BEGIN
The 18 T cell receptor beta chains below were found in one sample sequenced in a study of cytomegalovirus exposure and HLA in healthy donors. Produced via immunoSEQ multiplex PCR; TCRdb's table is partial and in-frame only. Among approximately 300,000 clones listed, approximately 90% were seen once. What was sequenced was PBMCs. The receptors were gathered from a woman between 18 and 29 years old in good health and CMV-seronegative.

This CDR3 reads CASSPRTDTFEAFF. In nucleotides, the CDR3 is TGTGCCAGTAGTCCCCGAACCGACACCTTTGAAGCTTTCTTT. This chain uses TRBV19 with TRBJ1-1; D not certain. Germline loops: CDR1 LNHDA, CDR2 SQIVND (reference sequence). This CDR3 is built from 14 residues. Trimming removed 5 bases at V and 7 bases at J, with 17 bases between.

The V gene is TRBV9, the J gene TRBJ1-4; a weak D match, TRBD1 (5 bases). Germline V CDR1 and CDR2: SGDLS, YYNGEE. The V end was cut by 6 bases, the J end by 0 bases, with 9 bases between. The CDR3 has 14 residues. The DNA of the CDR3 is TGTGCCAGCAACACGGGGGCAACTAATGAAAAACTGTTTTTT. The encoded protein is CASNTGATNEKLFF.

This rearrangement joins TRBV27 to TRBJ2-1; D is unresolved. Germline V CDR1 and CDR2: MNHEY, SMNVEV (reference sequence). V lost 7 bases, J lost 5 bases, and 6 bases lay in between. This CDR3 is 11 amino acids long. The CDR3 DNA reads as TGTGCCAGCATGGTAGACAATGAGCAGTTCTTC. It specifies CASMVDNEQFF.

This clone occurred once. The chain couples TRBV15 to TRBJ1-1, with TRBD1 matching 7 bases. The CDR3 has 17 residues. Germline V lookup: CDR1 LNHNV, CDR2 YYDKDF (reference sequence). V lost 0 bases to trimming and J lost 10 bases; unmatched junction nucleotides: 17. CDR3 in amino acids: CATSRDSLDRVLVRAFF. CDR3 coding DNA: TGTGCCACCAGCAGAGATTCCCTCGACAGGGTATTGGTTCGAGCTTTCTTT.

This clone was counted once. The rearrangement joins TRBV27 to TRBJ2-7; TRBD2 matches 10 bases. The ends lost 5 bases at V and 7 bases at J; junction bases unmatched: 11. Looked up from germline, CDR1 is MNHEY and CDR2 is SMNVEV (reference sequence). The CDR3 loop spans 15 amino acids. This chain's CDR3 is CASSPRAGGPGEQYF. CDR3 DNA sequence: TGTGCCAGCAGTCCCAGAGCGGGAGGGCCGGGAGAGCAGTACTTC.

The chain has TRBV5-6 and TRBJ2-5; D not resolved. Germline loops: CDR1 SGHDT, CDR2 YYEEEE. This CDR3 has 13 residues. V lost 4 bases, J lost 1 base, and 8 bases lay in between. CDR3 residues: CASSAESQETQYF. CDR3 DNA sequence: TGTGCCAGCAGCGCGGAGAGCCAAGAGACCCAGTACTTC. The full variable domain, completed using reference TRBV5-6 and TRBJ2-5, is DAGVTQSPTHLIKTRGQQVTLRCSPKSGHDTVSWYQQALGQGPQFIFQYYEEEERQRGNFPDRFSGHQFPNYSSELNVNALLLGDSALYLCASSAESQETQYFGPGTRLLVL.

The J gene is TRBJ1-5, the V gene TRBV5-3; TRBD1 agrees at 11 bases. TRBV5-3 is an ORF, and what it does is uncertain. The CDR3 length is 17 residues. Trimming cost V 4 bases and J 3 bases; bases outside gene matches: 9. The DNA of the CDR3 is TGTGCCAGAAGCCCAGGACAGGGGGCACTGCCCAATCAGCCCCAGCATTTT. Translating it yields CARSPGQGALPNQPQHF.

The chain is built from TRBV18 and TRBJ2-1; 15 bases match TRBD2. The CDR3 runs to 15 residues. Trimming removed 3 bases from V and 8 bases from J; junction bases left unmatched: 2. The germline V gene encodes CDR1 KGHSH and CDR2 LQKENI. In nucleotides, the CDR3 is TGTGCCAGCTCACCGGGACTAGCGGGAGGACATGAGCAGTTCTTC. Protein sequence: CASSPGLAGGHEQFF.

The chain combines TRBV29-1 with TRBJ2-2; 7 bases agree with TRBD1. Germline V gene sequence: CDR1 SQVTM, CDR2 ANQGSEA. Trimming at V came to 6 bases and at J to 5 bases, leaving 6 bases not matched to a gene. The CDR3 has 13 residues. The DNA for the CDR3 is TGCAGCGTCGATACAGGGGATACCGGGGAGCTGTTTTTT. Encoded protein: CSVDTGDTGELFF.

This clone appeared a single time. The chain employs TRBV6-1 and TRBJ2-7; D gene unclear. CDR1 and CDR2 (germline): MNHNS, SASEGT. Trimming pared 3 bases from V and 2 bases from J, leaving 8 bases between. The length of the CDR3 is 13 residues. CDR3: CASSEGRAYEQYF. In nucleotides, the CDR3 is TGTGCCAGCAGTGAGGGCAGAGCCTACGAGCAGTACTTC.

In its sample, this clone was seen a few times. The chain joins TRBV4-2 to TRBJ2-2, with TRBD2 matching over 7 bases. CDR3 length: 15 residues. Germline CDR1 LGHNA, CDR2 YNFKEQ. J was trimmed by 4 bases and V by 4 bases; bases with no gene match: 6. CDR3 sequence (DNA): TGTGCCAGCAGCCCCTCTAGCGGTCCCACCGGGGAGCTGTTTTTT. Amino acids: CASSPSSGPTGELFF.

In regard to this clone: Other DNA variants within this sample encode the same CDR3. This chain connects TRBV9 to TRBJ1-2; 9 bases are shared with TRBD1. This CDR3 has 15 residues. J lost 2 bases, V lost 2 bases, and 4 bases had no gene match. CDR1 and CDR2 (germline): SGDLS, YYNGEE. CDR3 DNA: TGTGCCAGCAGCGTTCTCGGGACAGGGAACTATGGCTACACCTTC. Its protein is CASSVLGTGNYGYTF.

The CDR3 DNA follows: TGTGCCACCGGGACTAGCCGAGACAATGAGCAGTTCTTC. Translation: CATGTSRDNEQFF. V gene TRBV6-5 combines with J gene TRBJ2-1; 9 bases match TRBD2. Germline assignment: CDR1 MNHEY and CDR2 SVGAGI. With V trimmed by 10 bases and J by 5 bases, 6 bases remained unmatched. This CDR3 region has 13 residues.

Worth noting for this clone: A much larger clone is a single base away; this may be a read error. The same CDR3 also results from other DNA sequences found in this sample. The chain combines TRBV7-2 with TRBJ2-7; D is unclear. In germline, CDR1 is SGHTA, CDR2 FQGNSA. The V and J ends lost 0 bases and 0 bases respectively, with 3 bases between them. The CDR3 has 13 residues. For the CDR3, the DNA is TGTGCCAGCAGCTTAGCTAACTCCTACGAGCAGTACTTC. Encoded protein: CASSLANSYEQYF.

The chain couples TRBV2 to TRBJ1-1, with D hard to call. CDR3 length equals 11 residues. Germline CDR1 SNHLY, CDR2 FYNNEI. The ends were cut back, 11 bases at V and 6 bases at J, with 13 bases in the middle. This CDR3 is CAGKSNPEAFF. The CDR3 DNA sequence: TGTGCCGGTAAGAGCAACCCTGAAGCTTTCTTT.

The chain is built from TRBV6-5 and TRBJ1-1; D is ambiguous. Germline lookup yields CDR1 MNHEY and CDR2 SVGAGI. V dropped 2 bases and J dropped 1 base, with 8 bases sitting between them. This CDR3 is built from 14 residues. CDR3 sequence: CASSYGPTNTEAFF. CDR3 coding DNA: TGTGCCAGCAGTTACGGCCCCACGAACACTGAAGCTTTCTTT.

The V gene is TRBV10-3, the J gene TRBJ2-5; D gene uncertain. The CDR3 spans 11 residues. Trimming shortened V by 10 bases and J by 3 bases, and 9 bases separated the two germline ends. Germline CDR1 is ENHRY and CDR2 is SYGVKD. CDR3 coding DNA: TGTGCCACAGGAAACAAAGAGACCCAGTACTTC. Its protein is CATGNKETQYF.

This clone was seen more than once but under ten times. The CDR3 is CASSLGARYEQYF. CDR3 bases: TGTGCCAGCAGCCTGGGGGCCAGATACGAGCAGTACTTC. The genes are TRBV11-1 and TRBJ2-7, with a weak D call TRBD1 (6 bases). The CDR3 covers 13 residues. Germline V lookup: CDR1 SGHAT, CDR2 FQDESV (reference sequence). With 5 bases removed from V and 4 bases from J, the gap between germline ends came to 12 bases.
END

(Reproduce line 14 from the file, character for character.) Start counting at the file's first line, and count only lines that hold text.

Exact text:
The CDR3 DNA follows: TGTGCCACCGGGACTAGCCGAGACAATGAGCAGTTCTTC. Translation: CATGTSRDNEQFF. V gene TRBV6-5 combines with J gene TRBJ2-1; 9 bases match TRBD2. Germline assignment: CDR1 MNHEY and CDR2 SVGAGI. With V trimmed by 10 bases and J by 5 bases, 6 bases remained unmatched. This CDR3 region has 13 residues.